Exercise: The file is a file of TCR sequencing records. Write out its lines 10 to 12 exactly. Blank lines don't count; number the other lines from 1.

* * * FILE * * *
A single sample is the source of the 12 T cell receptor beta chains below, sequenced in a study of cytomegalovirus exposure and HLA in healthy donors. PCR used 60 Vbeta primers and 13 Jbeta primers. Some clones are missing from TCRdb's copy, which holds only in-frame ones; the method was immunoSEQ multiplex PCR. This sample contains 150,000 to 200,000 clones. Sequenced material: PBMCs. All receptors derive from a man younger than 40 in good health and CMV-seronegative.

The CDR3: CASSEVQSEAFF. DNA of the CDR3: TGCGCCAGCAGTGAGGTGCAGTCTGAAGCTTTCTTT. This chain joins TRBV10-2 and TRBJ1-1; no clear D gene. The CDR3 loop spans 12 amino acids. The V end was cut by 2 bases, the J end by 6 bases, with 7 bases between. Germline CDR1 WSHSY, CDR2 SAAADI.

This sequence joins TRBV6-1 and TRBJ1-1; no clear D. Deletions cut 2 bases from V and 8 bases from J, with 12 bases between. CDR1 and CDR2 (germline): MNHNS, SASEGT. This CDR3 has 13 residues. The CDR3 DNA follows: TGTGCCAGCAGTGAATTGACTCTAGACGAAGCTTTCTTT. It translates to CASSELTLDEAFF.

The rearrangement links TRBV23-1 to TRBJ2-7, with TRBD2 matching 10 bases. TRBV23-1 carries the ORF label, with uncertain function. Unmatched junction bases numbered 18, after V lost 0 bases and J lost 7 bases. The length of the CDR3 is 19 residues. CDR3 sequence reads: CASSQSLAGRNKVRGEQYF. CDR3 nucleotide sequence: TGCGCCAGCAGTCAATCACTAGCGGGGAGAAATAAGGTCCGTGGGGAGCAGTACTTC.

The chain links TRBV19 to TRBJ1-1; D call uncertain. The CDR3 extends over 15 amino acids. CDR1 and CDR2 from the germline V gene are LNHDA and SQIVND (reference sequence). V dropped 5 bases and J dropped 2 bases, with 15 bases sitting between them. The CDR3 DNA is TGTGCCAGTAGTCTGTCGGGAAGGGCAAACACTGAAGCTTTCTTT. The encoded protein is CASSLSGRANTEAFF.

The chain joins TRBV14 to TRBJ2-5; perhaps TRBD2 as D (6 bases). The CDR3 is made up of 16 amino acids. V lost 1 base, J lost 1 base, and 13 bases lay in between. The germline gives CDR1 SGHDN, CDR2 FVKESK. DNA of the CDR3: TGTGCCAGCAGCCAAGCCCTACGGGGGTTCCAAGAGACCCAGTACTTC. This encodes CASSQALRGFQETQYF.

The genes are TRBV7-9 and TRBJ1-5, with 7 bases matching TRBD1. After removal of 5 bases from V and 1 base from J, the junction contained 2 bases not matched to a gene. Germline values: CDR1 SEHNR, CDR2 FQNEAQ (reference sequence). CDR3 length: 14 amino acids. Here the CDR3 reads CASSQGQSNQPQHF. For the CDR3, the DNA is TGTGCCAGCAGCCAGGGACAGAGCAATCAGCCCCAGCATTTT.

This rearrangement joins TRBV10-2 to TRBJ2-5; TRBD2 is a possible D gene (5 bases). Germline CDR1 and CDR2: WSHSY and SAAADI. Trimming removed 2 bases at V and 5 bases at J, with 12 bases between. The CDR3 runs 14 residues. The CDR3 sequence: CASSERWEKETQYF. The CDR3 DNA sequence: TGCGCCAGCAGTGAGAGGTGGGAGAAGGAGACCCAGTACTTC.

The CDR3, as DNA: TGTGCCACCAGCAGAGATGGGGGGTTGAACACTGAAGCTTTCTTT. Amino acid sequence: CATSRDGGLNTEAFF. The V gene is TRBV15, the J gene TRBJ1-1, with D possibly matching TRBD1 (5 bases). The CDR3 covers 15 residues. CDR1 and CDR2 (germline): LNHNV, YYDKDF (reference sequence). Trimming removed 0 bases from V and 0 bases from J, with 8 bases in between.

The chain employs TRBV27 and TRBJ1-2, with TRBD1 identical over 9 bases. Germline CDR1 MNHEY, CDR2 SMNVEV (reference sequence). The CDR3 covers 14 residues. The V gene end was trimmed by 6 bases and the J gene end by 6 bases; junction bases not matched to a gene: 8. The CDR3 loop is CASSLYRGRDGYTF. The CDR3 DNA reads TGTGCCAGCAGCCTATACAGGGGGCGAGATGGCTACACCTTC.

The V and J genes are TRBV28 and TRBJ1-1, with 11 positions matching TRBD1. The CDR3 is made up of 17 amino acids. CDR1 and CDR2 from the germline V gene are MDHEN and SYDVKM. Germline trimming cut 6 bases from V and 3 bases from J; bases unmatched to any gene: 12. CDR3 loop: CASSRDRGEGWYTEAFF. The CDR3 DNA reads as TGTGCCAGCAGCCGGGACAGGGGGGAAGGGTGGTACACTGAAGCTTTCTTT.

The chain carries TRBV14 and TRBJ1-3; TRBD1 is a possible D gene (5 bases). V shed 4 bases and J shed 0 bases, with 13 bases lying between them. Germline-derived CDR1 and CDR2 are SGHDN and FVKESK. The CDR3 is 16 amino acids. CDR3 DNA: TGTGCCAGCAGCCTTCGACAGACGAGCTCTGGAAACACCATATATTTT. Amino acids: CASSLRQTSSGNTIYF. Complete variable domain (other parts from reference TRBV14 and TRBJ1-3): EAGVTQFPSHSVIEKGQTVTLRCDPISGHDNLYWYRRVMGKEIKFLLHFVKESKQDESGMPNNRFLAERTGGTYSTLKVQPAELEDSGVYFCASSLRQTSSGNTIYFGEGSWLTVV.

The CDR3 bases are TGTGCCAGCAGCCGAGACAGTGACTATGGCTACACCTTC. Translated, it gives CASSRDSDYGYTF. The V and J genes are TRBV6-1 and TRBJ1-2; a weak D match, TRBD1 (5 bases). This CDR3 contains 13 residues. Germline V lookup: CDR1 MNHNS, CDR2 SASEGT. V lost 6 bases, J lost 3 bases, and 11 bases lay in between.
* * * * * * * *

The chain employs TRBV27 and TRBJ1-2, with TRBD1 identical over 9 bases. Germline CDR1 MNHEY, CDR2 SMNVEV (reference sequence). The CDR3 covers 14 residues. The V gene end was trimmed by 6 bases and the J gene end by 6 bases; junction bases not matched to a gene: 8. The CDR3 loop is CASSLYRGRDGYTF. The CDR3 DNA reads TGTGCCAGCAGCCTATACAGGGGGCGAGATGGCTACACCTTC.

The V and J genes are TRBV28 and TRBJ1-1, with 11 positions matching TRBD1. The CDR3 is made up of 17 amino acids. CDR1 and CDR2 from the germline V gene are MDHEN and SYDVKM. Germline trimming cut 6 bases from V and 3 bases from J; bases unmatched to any gene: 12. CDR3 loop: CASSRDRGEGWYTEAFF. The CDR3 DNA reads as TGTGCCAGCAGCCGGGACAGGGGGGAAGGGTGGTACACTGAAGCTTTCTTT.

The chain carries TRBV14 and TRBJ1-3; TRBD1 is a possible D gene (5 bases). V shed 4 bases and J shed 0 bases, with 13 bases lying between them. Germline-derived CDR1 and CDR2 are SGHDN and FVKESK. The CDR3 is 16 amino acids. CDR3 DNA: TGTGCCAGCAGCCTTCGACAGACGAGCTCTGGAAACACCATATATTTT. Amino acids: CASSLRQTSSGNTIYF. Complete variable domain (other parts from reference TRBV14 and TRBJ1-3): EAGVTQFPSHSVIEKGQTVTLRCDPISGHDNLYWYRRVMGKEIKFLLHFVKESKQDESGMPNNRFLAERTGGTYSTLKVQPAELEDSGVYFCASSLRQTSSGNTIYFGEGSWLTVV.